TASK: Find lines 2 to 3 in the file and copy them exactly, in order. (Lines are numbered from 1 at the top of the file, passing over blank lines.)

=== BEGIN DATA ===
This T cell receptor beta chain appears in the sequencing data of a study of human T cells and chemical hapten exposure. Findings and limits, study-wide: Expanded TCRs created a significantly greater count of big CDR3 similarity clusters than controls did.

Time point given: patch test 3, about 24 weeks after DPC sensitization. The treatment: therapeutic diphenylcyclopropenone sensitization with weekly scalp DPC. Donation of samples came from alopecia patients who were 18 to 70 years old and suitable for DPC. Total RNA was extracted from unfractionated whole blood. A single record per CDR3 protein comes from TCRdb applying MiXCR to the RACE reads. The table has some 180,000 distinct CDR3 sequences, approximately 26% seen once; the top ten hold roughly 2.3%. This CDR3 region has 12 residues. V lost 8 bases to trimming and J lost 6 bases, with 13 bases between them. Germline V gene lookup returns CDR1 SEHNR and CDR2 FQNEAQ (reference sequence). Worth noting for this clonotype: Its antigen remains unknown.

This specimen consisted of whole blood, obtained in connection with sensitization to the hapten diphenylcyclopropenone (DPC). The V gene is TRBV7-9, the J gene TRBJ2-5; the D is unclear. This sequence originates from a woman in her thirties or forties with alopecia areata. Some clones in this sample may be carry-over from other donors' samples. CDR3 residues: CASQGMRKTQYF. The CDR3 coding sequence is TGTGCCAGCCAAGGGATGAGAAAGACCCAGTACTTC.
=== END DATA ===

Time point given: patch test 3, about 24 weeks after DPC sensitization. The treatment: therapeutic diphenylcyclopropenone sensitization with weekly scalp DPC. Donation of samples came from alopecia patients who were 18 to 70 years old and suitable for DPC. Total RNA was extracted from unfractionated whole blood. A single record per CDR3 protein comes from TCRdb applying MiXCR to the RACE reads. The table has some 180,000 distinct CDR3 sequences, approximately 26% seen once; the top ten hold roughly 2.3%. This CDR3 region has 12 residues. V lost 8 bases to trimming and J lost 6 bases, with 13 bases between them. Germline V gene lookup returns CDR1 SEHNR and CDR2 FQNEAQ (reference sequence). Worth noting for this clonotype: Its antigen remains unknown.

This specimen consisted of whole blood, obtained in connection with sensitization to the hapten diphenylcyclopropenone (DPC). The V gene is TRBV7-9, the J gene TRBJ2-5; the D is unclear. This sequence originates from a woman in her thirties or forties with alopecia areata. Some clones in this sample may be carry-over from other donors' samples. CDR3 residues: CASQGMRKTQYF. The CDR3 coding sequence is TGTGCCAGCCAAGGGATGAGAAAGACCCAGTACTTC.